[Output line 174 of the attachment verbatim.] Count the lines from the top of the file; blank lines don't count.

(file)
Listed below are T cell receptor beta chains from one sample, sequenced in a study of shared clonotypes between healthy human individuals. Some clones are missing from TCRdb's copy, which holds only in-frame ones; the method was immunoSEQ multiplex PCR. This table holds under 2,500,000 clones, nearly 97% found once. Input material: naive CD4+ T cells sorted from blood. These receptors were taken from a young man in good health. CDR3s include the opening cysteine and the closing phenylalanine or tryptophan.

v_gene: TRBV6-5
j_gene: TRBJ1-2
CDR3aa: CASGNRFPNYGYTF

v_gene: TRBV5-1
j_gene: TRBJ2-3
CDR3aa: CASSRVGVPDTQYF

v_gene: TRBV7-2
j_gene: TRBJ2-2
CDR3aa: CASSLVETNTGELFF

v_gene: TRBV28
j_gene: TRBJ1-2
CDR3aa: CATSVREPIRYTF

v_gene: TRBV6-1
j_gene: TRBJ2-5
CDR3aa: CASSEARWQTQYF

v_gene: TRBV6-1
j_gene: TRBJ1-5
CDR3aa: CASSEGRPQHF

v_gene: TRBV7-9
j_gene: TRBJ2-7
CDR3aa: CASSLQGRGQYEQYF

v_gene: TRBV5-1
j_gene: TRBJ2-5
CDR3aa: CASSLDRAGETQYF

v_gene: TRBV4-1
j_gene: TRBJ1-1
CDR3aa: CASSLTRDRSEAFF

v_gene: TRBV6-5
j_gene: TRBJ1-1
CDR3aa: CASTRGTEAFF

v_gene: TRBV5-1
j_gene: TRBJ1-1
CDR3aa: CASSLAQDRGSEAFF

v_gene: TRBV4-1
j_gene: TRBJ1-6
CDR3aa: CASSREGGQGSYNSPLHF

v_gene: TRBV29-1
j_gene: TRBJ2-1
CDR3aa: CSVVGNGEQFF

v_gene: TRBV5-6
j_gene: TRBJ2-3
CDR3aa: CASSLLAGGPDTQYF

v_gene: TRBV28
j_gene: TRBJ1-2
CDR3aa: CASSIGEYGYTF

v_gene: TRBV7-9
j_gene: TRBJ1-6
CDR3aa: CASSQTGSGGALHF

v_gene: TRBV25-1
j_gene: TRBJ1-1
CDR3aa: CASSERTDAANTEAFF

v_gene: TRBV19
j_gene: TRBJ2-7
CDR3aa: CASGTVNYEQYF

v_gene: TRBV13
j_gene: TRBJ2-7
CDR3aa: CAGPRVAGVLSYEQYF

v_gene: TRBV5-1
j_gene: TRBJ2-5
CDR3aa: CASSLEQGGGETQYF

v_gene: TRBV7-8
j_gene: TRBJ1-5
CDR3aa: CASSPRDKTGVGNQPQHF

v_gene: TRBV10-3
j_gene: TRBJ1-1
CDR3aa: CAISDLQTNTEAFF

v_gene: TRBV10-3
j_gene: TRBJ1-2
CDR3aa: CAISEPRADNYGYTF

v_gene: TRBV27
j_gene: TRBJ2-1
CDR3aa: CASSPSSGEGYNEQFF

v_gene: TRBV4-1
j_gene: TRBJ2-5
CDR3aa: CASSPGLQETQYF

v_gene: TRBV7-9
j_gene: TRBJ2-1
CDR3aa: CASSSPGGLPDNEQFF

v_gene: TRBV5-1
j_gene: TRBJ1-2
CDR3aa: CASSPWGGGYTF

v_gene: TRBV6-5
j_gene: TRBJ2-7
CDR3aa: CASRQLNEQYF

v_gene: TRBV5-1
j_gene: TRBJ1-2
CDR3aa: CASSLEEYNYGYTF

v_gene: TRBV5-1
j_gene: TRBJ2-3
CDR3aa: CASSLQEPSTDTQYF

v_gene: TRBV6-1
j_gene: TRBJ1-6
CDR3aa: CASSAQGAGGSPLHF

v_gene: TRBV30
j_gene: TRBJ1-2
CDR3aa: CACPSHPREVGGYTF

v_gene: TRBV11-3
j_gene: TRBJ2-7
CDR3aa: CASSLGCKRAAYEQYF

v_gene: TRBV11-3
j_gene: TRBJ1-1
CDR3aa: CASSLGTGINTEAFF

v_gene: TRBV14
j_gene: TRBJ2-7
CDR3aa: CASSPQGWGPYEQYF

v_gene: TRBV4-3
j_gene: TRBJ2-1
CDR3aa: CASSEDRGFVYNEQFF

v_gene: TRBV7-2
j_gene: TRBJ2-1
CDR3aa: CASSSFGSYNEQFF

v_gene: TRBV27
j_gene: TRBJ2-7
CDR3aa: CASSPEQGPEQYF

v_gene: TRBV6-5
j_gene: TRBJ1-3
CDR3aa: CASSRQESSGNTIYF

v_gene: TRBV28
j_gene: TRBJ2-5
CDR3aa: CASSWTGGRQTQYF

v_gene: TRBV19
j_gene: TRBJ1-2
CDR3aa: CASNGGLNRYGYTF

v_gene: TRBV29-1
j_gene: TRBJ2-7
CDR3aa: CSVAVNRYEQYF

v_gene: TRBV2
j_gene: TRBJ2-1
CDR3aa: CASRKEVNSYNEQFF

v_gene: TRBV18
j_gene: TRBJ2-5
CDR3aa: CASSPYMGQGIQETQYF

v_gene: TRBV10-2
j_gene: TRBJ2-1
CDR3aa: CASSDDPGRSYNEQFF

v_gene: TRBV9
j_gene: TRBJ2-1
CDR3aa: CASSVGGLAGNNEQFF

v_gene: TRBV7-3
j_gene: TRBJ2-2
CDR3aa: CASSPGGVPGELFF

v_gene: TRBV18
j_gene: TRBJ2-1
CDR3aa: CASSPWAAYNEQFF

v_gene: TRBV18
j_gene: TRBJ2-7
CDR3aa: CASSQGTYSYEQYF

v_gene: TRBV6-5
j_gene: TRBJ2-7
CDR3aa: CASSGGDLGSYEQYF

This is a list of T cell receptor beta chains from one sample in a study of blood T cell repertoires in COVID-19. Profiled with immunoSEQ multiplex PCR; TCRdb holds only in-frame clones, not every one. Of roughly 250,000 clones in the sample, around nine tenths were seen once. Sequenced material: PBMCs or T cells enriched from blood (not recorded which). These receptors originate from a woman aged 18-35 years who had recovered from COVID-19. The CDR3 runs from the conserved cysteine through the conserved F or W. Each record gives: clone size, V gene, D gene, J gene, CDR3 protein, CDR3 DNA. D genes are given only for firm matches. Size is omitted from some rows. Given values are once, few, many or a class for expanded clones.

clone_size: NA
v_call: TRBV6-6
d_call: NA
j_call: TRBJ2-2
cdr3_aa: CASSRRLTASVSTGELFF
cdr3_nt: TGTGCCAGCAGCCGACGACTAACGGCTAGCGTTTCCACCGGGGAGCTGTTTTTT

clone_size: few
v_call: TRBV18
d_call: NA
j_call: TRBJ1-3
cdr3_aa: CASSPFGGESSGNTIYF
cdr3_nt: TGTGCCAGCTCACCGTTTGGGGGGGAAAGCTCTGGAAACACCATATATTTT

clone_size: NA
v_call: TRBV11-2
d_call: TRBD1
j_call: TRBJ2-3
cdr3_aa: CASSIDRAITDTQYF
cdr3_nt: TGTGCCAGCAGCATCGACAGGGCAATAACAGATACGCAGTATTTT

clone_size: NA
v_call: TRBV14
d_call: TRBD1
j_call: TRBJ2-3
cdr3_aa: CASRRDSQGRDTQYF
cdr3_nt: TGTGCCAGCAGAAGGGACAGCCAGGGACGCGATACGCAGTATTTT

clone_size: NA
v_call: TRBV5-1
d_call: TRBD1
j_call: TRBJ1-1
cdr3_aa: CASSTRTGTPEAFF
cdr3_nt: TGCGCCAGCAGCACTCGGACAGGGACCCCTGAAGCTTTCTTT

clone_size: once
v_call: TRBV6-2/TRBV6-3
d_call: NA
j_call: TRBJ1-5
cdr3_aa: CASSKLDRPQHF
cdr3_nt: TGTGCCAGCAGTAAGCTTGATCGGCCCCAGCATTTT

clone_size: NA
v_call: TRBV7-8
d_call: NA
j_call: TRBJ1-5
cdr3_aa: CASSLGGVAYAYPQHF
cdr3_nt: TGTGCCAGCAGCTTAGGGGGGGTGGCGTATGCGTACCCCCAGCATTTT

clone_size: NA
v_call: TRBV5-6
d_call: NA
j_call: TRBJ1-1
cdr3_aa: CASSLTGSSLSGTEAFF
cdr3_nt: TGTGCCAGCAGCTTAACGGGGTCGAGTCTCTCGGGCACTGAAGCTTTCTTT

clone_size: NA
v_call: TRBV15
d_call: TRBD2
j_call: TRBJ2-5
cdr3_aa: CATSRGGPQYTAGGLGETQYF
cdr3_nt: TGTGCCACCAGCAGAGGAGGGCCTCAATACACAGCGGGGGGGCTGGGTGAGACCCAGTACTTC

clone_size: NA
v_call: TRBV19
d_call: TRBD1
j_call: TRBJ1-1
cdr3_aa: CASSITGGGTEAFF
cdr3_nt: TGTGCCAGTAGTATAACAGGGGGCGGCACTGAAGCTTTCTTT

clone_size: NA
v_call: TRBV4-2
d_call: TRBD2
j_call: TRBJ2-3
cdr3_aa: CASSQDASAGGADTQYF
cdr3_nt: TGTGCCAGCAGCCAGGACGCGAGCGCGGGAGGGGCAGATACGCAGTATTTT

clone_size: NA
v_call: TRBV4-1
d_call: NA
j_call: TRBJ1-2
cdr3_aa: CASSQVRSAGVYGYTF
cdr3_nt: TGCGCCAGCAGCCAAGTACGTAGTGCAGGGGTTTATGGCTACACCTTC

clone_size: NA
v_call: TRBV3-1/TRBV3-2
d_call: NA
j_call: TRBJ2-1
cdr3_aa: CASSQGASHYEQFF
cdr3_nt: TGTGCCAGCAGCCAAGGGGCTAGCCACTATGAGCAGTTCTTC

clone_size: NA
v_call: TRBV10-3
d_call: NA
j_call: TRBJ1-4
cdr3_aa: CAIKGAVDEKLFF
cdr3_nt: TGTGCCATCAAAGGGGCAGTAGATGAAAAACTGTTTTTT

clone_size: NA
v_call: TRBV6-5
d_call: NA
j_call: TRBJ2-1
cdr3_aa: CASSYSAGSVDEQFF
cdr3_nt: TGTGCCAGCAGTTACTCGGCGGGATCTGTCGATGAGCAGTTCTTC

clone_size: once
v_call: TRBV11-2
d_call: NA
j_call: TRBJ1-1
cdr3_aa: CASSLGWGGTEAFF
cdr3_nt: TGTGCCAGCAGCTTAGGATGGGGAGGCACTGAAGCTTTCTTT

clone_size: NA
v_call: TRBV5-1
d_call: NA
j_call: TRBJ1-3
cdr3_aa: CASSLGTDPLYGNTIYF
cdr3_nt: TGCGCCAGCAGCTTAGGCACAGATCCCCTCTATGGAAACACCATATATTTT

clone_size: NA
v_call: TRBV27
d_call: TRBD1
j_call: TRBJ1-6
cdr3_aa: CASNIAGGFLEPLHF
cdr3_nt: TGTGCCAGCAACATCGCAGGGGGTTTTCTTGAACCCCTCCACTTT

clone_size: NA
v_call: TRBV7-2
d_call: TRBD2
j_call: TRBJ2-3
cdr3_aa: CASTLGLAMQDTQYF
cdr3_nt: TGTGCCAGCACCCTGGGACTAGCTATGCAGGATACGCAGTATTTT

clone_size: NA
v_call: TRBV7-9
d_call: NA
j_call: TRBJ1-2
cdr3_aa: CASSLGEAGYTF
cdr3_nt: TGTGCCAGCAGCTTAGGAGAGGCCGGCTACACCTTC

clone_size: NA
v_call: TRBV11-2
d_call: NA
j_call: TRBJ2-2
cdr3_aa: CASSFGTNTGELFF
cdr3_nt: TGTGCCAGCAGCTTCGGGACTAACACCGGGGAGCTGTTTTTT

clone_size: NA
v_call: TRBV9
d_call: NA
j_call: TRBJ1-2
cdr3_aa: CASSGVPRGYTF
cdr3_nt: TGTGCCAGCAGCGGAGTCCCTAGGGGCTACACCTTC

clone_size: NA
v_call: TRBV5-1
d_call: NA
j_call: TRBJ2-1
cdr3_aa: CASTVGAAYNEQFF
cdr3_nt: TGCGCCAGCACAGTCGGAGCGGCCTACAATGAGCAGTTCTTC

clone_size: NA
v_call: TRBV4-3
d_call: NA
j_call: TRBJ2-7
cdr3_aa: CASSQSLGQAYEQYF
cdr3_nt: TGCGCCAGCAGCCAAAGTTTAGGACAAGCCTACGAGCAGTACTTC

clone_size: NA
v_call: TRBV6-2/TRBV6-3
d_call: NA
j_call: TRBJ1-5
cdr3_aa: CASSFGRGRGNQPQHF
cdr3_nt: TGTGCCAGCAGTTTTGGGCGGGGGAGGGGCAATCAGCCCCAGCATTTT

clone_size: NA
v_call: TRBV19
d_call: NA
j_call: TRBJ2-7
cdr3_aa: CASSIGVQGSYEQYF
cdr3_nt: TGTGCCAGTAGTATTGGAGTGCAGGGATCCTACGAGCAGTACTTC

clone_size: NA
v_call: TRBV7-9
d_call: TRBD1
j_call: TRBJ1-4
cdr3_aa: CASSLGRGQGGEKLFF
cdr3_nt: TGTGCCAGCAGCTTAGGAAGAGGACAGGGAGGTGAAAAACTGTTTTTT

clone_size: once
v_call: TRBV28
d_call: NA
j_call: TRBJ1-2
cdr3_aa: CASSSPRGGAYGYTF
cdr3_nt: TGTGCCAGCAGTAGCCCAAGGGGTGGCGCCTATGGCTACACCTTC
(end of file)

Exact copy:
j_call: TRBJ2-3